A Prime Relationship

An example of one of the PFD steaks

A Prime Relationship

Food & Drink

A Prime Relationship


At The Food Channel, we are privy to some amazing food experiences. When people say, “You must get to eat a lot of great food,” it’s impossible to do anything but agree. Our experiences go way beyond tasting the food, though, and into understanding the work that goes behind it all. That means going to the source.

When we were invited by Smith & Wollensky to come along with them while they visited their primary beef distributor, Prime Food Distributor (PFD) out on Long Island, NY, we were eager to go. We knew we’d have to “suit up” in sanitary clothing and be dressed for freezer temperatures. What we didn’t know is how much of an impact the visit would have on our crew.

After all, our crews have eaten lunch in the soybean fields with hardworking farmers at harvest, have sampled our way through major food tradeshows, and we live out food fantasies every day in our own Culinary Center—so it’s hard to move the needle.

However, what we found at PFD was a company full of passionate people who completely understand and appreciate the experience of food. Working with them was an excellent reminder of why we love food, why we talk about it so much, and why we are curious about what goes into making it–because every single ingredient has a story!

This visit was eye-opening, and we attempted to share that with you through these stories and video links:

A Prime Beef Story

The Flavors of Summer at Smith & Wollensky

USDA Prime Partnership for Fresh Steaks Online

But let us tell you just a little bit more about this company.

We all know that farm-to-table is in vogue, and, when possible, we diligently check to see if our favorite restaurants are sourcing their ingredients from local farms. We can see the fresh herb garden on site, visit the same farmers markets where they are getting supplies, and even watch them cook. What’s harder to see is where the meat, the fish, those important center-of-the-plate items come from.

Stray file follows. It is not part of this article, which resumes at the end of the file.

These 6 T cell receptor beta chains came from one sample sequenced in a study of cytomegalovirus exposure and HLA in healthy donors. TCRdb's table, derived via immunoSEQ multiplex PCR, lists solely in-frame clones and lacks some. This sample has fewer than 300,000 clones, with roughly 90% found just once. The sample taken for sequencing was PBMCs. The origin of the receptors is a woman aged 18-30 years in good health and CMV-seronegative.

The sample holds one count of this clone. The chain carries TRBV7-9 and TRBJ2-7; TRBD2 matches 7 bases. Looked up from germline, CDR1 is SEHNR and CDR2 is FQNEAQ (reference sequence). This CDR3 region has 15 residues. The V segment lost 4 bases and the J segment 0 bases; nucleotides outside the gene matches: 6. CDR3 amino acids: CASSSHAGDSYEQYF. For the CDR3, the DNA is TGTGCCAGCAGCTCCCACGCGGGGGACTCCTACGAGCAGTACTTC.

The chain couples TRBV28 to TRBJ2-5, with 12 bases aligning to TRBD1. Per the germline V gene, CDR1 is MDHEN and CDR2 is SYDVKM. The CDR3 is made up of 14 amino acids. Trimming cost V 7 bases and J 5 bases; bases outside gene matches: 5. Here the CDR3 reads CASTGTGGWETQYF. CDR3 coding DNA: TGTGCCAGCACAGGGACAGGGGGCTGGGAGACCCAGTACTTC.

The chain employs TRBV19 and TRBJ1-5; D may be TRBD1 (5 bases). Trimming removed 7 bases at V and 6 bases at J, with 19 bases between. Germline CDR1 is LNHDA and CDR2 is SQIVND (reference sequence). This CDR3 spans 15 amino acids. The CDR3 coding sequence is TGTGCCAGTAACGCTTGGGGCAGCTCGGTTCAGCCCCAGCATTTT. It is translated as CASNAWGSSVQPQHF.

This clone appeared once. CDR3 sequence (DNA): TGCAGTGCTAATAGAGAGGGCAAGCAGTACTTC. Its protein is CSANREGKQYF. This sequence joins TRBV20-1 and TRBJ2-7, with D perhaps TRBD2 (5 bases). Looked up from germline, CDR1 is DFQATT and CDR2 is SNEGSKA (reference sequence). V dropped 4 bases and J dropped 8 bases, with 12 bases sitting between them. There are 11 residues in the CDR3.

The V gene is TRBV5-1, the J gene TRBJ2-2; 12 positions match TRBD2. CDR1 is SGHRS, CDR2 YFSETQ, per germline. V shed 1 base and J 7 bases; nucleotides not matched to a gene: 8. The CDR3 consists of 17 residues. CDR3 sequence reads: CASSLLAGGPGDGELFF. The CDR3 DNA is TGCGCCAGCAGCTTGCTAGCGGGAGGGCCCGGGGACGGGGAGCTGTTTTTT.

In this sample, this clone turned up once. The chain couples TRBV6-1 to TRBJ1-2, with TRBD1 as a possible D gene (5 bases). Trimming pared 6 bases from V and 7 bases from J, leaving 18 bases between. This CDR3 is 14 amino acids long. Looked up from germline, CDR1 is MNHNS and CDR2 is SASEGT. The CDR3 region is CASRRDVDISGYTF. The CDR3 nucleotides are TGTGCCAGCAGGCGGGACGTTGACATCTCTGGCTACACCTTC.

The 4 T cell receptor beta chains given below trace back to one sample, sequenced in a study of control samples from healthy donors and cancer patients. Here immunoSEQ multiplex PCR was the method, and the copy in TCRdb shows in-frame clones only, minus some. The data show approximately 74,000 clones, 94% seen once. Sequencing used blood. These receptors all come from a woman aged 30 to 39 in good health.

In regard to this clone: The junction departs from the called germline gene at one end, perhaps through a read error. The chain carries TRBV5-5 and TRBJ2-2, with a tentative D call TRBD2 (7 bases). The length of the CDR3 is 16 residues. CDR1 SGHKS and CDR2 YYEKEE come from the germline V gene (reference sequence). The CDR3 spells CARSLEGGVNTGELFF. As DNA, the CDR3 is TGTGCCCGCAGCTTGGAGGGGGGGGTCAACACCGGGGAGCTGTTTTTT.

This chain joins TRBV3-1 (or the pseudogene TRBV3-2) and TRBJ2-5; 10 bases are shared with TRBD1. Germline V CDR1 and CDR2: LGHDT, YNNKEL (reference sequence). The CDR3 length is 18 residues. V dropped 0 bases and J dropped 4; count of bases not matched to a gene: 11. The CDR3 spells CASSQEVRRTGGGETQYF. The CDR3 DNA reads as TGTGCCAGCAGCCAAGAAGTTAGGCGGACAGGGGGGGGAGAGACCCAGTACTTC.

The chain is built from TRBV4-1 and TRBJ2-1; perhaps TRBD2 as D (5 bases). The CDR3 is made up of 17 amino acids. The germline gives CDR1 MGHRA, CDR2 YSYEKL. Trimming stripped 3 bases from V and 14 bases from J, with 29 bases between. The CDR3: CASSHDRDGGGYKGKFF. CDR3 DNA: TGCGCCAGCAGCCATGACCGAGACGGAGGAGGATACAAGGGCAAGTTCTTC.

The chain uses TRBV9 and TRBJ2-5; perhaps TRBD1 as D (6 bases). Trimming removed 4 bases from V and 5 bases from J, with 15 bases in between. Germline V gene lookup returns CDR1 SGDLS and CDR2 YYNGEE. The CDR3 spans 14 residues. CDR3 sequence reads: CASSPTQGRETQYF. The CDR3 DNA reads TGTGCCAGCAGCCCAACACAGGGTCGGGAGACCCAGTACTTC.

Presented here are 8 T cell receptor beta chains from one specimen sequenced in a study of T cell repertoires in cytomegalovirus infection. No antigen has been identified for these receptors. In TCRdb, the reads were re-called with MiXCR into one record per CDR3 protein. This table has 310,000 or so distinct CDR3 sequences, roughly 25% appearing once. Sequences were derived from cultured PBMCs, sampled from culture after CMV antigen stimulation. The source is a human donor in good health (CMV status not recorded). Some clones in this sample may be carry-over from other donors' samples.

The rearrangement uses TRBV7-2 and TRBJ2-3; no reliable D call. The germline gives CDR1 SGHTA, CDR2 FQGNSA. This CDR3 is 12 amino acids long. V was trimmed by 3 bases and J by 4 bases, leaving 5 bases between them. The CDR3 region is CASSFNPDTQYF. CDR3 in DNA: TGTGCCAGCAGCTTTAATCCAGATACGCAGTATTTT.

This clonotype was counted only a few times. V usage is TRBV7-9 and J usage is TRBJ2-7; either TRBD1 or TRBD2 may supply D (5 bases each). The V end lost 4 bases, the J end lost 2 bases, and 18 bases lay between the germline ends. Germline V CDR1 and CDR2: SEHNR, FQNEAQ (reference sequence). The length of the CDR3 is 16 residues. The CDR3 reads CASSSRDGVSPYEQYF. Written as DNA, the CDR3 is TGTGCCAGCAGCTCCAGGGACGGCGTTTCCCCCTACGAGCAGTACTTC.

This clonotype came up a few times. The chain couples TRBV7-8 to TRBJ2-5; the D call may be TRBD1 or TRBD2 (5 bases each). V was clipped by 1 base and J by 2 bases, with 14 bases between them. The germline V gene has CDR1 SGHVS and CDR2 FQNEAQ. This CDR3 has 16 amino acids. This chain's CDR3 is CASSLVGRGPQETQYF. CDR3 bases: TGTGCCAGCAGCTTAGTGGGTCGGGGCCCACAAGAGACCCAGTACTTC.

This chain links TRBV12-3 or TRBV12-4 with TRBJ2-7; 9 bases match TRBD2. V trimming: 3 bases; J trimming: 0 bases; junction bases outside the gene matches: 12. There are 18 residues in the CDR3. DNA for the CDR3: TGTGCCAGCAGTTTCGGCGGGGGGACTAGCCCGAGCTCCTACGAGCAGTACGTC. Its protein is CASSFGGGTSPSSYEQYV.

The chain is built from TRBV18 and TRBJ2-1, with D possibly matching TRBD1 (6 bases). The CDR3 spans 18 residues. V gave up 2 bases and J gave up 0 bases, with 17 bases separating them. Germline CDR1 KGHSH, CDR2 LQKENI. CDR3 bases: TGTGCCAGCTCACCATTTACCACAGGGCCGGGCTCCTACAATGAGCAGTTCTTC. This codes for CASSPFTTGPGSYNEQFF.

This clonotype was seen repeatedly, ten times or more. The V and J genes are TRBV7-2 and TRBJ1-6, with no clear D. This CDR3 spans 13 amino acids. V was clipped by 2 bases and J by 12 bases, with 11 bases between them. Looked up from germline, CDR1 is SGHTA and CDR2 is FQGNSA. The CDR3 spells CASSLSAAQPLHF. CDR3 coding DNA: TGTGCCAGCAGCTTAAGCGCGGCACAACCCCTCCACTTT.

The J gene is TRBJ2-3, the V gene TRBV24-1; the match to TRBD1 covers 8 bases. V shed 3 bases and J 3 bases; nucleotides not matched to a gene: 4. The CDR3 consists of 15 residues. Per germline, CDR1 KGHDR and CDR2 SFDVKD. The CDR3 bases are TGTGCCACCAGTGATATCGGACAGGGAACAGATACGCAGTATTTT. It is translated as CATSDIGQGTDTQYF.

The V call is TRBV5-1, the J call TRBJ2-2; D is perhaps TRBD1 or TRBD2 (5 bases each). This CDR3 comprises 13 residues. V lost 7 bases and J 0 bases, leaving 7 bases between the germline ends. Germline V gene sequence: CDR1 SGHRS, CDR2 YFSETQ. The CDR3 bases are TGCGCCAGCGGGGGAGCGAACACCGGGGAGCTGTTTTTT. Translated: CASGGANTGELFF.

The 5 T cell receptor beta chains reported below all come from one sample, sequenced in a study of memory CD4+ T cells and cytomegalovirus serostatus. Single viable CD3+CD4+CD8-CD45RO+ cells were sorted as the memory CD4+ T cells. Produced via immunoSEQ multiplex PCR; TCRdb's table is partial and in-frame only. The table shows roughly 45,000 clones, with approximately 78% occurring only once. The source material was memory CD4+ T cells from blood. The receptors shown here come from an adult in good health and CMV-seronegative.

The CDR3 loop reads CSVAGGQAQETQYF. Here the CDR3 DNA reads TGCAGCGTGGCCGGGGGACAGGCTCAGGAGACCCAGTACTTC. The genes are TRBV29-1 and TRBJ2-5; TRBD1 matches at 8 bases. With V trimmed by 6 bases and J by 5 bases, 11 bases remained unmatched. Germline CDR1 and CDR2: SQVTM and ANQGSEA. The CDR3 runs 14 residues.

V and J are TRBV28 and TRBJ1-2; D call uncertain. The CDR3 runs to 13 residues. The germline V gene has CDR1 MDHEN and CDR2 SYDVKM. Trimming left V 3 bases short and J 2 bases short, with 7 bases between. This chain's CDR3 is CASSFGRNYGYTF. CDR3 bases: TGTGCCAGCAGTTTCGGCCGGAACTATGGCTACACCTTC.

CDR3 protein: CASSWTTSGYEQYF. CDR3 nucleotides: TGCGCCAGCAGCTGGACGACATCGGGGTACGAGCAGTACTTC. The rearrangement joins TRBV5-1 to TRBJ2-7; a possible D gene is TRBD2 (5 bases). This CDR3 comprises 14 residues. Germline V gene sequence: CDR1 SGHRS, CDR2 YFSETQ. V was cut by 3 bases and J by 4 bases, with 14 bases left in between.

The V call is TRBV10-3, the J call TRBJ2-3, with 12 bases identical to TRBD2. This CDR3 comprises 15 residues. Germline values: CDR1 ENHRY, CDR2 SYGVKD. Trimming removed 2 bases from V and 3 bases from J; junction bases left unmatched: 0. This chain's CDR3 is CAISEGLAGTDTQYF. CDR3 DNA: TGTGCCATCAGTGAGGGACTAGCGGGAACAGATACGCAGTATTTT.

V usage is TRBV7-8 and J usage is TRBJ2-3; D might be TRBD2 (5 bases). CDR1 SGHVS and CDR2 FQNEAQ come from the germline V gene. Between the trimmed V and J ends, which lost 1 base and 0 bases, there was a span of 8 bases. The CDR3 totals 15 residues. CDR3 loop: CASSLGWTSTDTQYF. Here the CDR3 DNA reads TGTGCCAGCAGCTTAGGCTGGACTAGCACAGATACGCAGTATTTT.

In the case—for companies such as Smith & Wollensky who buy prime steaks—the meat comes from a company with a long family tradition of butchering and selecting the highest quality steaks. There is a definite patriarch in the senior executive of PFD, Joseph Castellana, Sr., president. His two sons work in the company—Joseph, Jr. stays behind the scenes on the business side, while younger son Nicholas is involved in Operations in a big way, right out among the butchers wielding his own set of knifes.

They each have a story, and a reason why it’s important for them to ensure quality meat goes to their clients. Paramount is the knowledge that someone, somewhere is eating that steak for dinner, and they feel responsibility for that person having the best possible experience.

It’s a feeling of pride that you don’t always see in business. At PFD, you don’t see anyone who is just putting in his shift—instead, you see the passion of the owners reflected throughout the company. The other principles, including John Kosmidis, Executive Vice President, and Allan Marrus, Chief Administrative Officer, are like part of the family.

The facilities, processes, and people at Prime delivered an educational, amazing experience that gave us a clear look into what actually happens in a prime meat-processing center. While the latest in tools and technology are used there, this company also believes in the craft of butchering, turning it into an art.

Thanks to Smith & Wollensky for inviting us to go along on one of their visits. Their executive chef, Matthew King, goes periodically—and after visiting, we suspect he goes because of the kindred spirits he has found there as much as for the important sourcing of his product.

So, next time you think farm to table, insert a little of the distributor in there. Without the steps they take in production, without their care and precision,

After all, it’s these kind of people—the ones who care about food—that you really want bringing you your food . . . from farm, to distributor, to table.


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